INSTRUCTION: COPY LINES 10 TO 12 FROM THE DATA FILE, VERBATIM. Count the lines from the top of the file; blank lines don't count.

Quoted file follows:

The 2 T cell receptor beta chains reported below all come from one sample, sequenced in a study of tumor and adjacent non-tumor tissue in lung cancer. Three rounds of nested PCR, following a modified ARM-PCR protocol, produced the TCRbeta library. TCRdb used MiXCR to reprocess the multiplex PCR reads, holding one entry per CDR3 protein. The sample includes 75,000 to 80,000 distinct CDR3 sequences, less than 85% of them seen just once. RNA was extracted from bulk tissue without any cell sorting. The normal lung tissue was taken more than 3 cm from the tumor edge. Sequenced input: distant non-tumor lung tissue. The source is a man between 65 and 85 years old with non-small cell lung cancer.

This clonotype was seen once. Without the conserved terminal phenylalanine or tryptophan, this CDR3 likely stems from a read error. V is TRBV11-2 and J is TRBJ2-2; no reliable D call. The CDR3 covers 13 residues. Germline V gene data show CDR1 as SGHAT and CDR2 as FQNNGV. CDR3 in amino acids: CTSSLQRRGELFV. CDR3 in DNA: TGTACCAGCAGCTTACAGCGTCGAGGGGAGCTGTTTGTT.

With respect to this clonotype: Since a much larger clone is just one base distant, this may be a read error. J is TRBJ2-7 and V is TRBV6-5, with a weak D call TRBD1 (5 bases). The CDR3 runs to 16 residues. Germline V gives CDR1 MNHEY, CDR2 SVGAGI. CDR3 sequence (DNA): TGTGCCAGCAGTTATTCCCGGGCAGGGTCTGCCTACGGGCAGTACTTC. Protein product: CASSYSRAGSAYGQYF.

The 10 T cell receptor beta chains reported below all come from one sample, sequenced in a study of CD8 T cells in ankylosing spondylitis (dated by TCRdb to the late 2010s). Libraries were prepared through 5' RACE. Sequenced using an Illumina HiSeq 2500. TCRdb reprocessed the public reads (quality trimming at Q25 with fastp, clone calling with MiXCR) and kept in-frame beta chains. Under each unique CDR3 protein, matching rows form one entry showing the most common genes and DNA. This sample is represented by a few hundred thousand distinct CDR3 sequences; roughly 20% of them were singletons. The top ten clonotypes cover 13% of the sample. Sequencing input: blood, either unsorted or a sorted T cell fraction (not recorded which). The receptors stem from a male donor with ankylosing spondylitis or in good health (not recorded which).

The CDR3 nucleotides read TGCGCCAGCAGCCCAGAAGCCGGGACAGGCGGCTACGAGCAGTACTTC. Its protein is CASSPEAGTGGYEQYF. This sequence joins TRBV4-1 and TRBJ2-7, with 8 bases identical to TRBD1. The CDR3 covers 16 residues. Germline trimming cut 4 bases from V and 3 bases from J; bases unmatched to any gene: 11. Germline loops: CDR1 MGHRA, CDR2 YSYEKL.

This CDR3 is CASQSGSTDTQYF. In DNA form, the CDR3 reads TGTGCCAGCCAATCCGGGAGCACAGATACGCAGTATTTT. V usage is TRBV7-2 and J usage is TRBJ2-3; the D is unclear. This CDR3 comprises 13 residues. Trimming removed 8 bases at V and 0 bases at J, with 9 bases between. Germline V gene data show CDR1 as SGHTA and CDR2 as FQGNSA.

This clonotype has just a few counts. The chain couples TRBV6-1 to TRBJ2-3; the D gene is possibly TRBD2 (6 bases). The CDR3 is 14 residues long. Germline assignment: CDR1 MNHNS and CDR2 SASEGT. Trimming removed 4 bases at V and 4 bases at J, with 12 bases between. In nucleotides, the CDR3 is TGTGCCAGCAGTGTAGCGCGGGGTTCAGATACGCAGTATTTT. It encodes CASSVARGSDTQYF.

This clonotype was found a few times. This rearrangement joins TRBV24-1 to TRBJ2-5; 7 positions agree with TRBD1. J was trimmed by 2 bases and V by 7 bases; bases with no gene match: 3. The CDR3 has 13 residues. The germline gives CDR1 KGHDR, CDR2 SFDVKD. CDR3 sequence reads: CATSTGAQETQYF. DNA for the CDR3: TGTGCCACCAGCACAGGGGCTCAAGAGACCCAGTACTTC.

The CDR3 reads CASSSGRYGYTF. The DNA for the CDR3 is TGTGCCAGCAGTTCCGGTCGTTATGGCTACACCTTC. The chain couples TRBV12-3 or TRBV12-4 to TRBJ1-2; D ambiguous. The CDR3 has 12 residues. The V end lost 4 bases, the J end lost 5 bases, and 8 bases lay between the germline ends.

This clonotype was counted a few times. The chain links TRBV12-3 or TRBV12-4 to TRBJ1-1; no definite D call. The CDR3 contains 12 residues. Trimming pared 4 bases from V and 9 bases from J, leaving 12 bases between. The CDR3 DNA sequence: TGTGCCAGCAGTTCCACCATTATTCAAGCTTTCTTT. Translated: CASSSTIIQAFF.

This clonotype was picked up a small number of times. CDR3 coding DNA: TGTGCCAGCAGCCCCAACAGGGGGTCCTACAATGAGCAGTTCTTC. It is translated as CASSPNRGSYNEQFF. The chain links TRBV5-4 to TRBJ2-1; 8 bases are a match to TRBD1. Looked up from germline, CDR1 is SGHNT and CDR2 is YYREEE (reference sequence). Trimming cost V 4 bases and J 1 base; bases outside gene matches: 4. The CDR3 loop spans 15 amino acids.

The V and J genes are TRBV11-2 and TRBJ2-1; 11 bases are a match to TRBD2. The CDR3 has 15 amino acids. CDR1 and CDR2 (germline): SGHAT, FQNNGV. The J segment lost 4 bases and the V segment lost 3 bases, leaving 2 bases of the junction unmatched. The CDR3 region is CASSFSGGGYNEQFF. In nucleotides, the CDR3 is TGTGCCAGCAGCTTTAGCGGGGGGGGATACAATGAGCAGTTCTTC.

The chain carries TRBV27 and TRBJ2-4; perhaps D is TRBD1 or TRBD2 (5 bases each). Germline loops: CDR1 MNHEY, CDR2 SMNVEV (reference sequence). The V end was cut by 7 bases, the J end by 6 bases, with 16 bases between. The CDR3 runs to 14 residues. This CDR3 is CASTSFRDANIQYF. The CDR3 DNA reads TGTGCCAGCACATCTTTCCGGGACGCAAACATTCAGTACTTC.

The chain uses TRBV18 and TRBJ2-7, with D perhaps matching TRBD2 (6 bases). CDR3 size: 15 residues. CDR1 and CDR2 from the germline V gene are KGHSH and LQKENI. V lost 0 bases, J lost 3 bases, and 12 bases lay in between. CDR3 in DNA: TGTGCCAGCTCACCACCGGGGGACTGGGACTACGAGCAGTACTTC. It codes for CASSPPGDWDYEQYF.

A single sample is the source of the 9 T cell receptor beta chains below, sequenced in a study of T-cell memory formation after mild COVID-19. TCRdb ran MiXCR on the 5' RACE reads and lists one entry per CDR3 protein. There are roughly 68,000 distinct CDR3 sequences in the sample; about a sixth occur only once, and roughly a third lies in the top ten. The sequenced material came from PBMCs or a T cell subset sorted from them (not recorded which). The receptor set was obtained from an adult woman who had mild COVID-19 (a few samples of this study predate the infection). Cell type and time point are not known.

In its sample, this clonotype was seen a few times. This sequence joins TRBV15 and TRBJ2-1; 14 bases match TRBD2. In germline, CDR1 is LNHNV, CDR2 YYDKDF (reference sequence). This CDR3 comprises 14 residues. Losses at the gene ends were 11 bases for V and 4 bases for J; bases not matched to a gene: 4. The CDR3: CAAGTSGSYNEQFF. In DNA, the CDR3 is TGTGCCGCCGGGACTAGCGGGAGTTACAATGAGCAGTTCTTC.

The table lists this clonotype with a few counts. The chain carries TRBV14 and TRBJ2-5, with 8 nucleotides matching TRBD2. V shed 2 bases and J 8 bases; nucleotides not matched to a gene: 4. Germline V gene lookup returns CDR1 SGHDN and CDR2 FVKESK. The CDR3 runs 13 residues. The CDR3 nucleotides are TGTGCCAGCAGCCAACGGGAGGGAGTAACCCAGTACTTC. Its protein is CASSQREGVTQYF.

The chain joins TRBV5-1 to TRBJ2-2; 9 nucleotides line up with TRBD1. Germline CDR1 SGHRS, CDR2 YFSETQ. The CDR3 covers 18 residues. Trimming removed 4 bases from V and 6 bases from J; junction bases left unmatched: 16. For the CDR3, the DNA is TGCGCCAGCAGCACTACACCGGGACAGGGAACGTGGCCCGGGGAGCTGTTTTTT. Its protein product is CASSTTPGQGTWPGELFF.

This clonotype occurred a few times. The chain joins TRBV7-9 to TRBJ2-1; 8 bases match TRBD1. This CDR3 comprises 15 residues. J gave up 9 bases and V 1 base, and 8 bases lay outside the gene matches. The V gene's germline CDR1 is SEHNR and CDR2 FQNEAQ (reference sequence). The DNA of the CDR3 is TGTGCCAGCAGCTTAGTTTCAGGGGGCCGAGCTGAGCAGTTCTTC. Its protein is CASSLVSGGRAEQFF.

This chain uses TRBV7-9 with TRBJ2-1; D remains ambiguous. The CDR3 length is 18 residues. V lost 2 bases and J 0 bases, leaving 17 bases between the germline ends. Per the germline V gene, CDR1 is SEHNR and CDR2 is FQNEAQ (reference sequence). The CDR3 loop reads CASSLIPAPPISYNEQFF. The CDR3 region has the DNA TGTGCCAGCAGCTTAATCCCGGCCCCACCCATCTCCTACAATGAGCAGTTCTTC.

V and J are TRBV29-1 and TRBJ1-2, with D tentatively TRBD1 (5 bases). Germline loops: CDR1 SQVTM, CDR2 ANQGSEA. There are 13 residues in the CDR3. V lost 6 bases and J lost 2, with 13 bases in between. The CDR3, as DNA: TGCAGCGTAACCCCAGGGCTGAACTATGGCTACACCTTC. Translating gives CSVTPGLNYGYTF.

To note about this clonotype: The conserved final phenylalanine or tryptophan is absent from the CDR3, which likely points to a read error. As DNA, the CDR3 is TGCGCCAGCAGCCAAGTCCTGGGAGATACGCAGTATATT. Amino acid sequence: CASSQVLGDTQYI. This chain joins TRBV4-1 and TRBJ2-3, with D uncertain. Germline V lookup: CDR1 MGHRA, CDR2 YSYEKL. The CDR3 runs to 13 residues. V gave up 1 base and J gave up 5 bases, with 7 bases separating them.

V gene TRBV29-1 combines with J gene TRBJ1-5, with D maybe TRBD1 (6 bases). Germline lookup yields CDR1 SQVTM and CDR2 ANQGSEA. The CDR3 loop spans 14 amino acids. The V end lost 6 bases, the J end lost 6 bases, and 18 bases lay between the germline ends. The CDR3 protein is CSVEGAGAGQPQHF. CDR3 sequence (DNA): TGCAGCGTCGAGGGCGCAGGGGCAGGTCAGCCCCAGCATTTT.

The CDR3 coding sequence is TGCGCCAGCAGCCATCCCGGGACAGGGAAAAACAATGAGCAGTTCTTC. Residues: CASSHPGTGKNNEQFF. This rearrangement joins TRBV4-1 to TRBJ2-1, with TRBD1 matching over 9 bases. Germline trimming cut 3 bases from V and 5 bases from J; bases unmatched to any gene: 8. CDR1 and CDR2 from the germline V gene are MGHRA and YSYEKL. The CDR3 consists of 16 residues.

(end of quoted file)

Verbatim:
This clonotype was counted a few times. The chain links TRBV12-3 or TRBV12-4 to TRBJ1-1; no definite D call. The CDR3 contains 12 residues. Trimming pared 4 bases from V and 9 bases from J, leaving 12 bases between. The CDR3 DNA sequence: TGTGCCAGCAGTTCCACCATTATTCAAGCTTTCTTT. Translated: CASSSTIIQAFF.

This clonotype was picked up a small number of times. CDR3 coding DNA: TGTGCCAGCAGCCCCAACAGGGGGTCCTACAATGAGCAGTTCTTC. It is translated as CASSPNRGSYNEQFF. The chain links TRBV5-4 to TRBJ2-1; 8 bases are a match to TRBD1. Looked up from germline, CDR1 is SGHNT and CDR2 is YYREEE (reference sequence). Trimming cost V 4 bases and J 1 base; bases outside gene matches: 4. The CDR3 loop spans 15 amino acids.

The V and J genes are TRBV11-2 and TRBJ2-1; 11 bases are a match to TRBD2. The CDR3 has 15 amino acids. CDR1 and CDR2 (germline): SGHAT, FQNNGV. The J segment lost 4 bases and the V segment lost 3 bases, leaving 2 bases of the junction unmatched. The CDR3 region is CASSFSGGGYNEQFF. In nucleotides, the CDR3 is TGTGCCAGCAGCTTTAGCGGGGGGGGATACAATGAGCAGTTCTTC.